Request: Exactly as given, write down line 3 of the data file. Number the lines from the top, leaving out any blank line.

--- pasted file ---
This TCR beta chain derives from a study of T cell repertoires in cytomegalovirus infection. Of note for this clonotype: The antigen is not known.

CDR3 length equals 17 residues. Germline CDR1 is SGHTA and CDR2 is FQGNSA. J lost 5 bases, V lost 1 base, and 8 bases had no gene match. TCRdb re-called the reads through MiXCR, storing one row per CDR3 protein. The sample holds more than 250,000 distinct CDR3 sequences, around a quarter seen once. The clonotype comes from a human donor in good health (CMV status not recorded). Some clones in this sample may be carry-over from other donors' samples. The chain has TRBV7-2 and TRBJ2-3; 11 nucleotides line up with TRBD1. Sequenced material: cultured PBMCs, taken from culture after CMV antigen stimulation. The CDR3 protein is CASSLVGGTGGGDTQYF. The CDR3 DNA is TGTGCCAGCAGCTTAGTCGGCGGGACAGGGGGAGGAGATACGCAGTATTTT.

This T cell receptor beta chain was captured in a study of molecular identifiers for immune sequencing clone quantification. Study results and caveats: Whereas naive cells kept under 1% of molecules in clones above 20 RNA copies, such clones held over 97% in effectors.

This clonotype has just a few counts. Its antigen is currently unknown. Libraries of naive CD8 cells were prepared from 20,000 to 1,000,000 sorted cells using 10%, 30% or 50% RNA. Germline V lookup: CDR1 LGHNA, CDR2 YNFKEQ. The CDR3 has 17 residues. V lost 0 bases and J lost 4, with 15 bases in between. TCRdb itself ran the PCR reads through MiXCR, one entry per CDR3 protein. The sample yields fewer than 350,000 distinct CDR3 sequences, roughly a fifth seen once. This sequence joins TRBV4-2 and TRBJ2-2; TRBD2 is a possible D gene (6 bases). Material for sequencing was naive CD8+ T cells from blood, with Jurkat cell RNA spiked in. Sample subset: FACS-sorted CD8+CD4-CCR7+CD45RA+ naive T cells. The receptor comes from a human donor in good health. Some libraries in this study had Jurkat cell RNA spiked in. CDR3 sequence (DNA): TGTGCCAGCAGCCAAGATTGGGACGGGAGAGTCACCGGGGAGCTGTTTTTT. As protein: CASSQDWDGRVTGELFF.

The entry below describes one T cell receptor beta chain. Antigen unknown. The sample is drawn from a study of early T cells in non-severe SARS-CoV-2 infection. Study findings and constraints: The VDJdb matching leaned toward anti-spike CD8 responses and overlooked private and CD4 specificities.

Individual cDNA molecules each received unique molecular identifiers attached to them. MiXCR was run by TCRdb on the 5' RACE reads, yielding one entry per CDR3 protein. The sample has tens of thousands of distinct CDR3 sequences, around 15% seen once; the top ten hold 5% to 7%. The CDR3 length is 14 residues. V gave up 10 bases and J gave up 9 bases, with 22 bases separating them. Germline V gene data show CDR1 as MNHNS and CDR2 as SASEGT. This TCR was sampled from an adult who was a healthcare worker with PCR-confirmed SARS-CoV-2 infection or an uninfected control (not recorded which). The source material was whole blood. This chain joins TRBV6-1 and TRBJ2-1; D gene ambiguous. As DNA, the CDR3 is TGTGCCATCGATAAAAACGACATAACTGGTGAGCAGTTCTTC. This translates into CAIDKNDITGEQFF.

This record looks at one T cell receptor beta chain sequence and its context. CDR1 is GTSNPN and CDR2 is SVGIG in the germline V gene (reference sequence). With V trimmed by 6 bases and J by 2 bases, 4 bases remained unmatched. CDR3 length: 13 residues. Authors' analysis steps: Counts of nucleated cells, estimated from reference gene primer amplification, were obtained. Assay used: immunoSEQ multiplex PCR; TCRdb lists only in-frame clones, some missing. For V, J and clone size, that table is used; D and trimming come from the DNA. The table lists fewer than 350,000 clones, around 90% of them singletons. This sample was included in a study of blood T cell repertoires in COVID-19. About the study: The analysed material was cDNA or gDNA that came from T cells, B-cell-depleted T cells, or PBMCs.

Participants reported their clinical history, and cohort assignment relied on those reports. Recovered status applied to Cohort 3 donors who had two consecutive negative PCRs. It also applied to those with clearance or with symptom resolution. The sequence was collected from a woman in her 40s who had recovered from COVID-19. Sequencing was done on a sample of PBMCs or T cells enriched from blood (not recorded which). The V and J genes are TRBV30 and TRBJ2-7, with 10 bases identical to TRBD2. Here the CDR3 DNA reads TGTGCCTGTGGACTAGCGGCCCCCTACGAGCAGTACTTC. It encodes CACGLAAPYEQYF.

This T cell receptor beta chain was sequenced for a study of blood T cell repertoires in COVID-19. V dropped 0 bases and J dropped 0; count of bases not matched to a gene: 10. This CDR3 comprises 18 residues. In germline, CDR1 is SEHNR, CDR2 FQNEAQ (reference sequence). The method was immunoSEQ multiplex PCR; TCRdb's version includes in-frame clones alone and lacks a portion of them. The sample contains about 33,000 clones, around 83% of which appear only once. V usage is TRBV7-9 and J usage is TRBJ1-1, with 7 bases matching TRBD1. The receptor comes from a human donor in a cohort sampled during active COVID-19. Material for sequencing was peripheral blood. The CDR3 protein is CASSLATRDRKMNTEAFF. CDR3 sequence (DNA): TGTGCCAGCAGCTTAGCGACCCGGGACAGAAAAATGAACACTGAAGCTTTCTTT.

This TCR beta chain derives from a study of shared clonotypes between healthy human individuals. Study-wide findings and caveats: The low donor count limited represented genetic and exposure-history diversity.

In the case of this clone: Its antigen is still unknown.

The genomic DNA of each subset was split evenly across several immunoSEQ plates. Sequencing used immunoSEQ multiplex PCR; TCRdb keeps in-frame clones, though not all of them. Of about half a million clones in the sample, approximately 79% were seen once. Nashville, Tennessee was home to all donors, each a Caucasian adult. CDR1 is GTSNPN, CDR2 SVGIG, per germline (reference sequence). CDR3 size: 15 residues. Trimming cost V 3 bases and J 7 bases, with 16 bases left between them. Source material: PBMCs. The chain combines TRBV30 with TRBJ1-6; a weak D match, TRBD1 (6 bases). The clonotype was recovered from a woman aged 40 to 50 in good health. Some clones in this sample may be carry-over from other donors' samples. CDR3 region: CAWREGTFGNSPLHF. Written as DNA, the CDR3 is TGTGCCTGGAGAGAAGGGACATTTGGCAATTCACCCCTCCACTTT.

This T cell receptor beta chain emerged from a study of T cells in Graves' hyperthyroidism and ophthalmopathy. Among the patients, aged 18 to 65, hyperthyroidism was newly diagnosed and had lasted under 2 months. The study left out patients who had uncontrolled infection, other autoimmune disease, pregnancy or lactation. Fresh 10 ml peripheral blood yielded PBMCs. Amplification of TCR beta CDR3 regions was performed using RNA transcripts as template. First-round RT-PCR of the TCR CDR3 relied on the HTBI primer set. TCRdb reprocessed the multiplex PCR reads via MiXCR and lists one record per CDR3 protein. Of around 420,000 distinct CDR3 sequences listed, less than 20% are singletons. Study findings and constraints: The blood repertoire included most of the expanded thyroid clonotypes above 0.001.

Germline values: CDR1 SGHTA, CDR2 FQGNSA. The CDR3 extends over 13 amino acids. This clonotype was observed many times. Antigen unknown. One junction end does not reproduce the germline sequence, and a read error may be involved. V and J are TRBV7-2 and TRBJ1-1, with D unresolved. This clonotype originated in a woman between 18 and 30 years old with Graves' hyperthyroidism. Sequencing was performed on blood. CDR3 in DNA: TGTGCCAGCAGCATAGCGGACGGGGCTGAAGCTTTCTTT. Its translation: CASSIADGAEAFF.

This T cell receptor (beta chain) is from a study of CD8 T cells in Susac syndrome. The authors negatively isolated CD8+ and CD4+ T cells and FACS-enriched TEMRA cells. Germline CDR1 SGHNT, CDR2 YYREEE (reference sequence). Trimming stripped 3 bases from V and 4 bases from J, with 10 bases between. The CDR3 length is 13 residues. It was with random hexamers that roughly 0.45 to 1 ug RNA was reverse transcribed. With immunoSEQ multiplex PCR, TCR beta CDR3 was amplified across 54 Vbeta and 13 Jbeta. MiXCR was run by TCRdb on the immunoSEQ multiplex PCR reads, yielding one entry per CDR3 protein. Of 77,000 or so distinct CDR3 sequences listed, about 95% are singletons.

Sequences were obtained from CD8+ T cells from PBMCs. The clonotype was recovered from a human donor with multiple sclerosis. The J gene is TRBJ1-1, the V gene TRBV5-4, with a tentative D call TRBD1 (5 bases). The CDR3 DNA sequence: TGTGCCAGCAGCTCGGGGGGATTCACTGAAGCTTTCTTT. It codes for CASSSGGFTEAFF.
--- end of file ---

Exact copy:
This T cell receptor beta chain was captured in a study of molecular identifiers for immune sequencing clone quantification. Study results and caveats: Whereas naive cells kept under 1% of molecules in clones above 20 RNA copies, such clones held over 97% in effectors.